Abbey Road (London) studios - that really brings back fond memories for me. I was working there part-time for 6 months (1980) as an audio engineer too. That time, I was playing with Ampex 1" open reel tape recorders.
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Old August 31st, 2008, 07:50 AM   #12
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Cool!
I did about a dozen sessions there, recording and producing. So you remember Collette? She is a great studio manager!

I worked with Andrew Powell, the producer for the first two Kate Bush albums and Al Stewart's year of the cat etc. He was around a lot back in the early 80s, remember him? He was also part of Alan Parsons Project.
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Old September 1st, 2008, 09:31 AM   #13
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I only recalled Collette. Yes - she is a very nice lady to work with. I was mostly dealing with the backend - things like checking the open reel recorders are in order, whether the mixers are okay, etc ....
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Old September 1st, 2008, 11:04 AM   #14
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Quote:
Originally Posted by Arthur Kay View Post
Secret weapon of the audio engineer: SPL Transient Designer. I use it on every mix.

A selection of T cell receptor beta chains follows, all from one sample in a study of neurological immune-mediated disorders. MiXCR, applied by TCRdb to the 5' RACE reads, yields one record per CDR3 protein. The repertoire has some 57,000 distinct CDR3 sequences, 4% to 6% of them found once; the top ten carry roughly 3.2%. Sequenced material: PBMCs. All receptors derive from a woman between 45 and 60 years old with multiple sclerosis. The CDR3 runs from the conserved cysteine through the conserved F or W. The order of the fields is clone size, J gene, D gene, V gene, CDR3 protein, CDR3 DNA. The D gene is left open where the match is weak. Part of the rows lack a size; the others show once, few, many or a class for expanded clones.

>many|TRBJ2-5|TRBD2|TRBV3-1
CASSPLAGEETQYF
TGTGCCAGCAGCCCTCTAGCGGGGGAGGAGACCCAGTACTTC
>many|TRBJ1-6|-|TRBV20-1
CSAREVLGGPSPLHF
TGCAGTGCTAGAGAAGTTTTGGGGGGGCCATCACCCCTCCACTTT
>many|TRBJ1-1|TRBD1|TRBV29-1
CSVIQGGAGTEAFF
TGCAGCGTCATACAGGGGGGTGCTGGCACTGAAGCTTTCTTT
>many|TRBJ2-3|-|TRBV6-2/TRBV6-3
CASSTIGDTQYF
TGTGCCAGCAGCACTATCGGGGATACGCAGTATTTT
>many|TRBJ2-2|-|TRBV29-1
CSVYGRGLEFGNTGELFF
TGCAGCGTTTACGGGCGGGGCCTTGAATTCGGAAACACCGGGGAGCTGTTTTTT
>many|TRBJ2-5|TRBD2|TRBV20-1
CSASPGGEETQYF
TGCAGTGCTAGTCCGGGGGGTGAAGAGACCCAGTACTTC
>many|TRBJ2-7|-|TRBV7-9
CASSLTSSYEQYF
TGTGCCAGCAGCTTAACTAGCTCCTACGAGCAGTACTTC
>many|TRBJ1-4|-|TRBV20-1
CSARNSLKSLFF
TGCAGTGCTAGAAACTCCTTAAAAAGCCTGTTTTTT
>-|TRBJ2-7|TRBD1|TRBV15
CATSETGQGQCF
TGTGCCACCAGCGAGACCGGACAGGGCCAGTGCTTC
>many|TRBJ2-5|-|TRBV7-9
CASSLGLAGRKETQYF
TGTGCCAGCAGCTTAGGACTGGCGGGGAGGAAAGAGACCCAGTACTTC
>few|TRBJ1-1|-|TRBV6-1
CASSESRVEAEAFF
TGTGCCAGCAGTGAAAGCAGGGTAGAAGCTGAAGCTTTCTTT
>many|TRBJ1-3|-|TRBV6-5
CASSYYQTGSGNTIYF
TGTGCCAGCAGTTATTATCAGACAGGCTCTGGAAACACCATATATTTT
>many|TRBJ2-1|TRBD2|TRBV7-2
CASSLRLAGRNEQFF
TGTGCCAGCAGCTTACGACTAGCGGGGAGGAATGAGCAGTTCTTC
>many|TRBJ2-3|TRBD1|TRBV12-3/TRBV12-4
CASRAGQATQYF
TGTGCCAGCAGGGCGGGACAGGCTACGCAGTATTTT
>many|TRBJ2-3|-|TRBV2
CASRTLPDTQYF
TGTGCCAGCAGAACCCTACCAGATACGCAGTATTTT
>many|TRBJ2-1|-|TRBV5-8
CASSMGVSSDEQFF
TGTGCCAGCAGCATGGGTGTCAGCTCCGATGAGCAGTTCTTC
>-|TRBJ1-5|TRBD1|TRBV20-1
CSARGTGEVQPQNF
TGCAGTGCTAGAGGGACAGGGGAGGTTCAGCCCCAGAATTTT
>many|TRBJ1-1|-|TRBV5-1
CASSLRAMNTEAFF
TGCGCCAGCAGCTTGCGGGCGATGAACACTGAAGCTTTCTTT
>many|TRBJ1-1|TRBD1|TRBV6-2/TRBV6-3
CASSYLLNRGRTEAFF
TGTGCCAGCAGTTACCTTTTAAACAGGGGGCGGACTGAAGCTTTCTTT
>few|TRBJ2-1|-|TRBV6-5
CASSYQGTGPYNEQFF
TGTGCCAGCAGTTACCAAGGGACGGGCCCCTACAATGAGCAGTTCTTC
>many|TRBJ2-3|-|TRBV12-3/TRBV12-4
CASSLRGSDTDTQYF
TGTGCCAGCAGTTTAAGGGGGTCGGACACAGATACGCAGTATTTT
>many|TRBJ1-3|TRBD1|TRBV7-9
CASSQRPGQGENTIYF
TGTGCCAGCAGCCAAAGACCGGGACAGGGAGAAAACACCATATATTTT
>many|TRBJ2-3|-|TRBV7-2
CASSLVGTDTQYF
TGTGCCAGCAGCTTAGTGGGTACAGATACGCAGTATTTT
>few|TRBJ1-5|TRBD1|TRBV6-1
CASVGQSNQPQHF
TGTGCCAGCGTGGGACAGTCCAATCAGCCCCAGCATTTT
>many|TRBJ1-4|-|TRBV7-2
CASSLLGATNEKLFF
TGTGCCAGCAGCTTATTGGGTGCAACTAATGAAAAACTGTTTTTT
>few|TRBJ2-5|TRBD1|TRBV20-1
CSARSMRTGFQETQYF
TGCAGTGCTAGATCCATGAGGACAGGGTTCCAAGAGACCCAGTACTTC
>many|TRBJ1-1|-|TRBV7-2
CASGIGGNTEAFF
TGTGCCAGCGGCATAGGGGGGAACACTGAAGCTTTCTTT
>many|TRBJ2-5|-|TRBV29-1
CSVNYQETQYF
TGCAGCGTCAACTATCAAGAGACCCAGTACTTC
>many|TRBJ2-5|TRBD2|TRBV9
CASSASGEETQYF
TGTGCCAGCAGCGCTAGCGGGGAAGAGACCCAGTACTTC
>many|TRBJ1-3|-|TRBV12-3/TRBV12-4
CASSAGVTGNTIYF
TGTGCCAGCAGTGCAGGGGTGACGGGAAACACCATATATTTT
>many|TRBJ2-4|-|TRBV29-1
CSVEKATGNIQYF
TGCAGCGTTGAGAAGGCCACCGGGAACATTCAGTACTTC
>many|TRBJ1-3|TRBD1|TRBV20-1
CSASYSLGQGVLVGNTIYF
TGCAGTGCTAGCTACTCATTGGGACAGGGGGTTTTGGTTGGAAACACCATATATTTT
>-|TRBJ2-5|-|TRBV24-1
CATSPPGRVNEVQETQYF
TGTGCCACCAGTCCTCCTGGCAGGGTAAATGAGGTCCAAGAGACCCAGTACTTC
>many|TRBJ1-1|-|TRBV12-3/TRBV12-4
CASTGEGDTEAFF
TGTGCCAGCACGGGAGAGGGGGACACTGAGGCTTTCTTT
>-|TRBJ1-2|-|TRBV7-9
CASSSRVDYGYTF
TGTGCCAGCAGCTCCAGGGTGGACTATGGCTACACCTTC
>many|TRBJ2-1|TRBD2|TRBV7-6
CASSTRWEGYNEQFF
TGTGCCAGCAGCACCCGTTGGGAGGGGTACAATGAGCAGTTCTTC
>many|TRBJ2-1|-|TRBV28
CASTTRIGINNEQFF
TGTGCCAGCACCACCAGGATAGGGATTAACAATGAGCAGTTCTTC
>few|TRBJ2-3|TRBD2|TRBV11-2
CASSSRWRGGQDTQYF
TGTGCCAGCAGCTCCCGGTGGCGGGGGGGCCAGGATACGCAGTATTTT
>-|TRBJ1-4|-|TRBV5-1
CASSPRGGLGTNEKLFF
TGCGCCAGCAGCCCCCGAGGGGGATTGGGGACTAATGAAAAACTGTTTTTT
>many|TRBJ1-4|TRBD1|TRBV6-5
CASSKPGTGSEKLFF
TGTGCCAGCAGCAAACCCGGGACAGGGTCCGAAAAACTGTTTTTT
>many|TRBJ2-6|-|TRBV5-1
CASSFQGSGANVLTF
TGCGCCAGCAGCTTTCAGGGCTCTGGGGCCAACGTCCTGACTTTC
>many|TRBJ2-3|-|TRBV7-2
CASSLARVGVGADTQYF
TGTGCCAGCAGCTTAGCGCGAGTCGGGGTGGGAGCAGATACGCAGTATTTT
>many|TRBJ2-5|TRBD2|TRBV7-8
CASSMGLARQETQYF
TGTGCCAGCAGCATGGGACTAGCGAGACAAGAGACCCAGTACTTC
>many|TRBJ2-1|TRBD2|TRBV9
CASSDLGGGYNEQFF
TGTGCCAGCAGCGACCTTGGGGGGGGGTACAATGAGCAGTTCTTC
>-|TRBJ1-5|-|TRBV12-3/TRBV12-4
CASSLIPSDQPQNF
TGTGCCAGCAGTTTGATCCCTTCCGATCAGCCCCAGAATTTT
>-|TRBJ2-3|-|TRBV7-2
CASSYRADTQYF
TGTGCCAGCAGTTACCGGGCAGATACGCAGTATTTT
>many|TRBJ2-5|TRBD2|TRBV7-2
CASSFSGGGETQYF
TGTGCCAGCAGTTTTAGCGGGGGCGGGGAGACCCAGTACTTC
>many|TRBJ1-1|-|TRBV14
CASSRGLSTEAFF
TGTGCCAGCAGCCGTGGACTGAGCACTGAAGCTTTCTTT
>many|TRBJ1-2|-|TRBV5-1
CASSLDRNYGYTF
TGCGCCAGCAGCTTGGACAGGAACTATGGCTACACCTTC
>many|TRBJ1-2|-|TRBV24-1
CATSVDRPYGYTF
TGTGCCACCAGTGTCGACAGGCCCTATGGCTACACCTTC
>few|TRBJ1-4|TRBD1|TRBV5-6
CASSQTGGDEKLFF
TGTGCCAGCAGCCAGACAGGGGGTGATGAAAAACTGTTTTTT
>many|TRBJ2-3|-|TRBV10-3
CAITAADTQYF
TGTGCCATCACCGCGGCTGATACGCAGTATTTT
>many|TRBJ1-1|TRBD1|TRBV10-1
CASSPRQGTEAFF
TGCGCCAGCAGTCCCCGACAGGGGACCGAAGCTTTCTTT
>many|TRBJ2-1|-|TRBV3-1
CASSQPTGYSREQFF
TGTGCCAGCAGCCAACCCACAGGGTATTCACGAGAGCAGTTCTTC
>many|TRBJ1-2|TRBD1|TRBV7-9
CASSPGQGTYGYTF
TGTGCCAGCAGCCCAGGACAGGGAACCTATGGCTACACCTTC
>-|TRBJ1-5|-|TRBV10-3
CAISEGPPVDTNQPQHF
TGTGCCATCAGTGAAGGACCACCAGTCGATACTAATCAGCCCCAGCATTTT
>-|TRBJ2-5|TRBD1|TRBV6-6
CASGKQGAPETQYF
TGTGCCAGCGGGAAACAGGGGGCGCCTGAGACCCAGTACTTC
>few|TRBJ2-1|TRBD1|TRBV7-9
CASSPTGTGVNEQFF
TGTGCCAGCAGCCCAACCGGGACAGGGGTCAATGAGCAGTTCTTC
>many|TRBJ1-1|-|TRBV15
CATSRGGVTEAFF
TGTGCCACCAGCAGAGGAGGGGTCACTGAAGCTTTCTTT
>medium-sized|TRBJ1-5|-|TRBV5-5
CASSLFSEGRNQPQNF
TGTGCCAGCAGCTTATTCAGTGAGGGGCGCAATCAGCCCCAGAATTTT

It has two controls: Attack and Release. Just shorten the release time and... there you go.
There are plugins that do the same thing also.
Thanks Arthur,

I have reached out to them to see if I can get a copy for review.

Altering transients should have little effect on removing echo from poorly recorded dialog. There may be some side effect that does the job. I found that was the case with the GML noise reduction unit. It wasn't designed to reduce room reflections, but when used just a little, it helped some.

I get the impression from this forum that the people who ask about this have typically used a camera mounted mic and are too far away. I doubt that any processing can help those situations.

Regards,

Ty Ford
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Old September 1st, 2008, 11:49 AM   #15
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Hi Ford,

The SPL software requires the h/w DSP card. I found a purely s/w only implementation that sounds just as good in removing the echoes.

Sometimes, we are asked to clean up poorly recorded audio for clients ... we can't go back to do another recording. Too late. And the clients hand over a C60 cassette tape - and expect us to work miracles. Sometimes, we do perform miracles for them. No choice.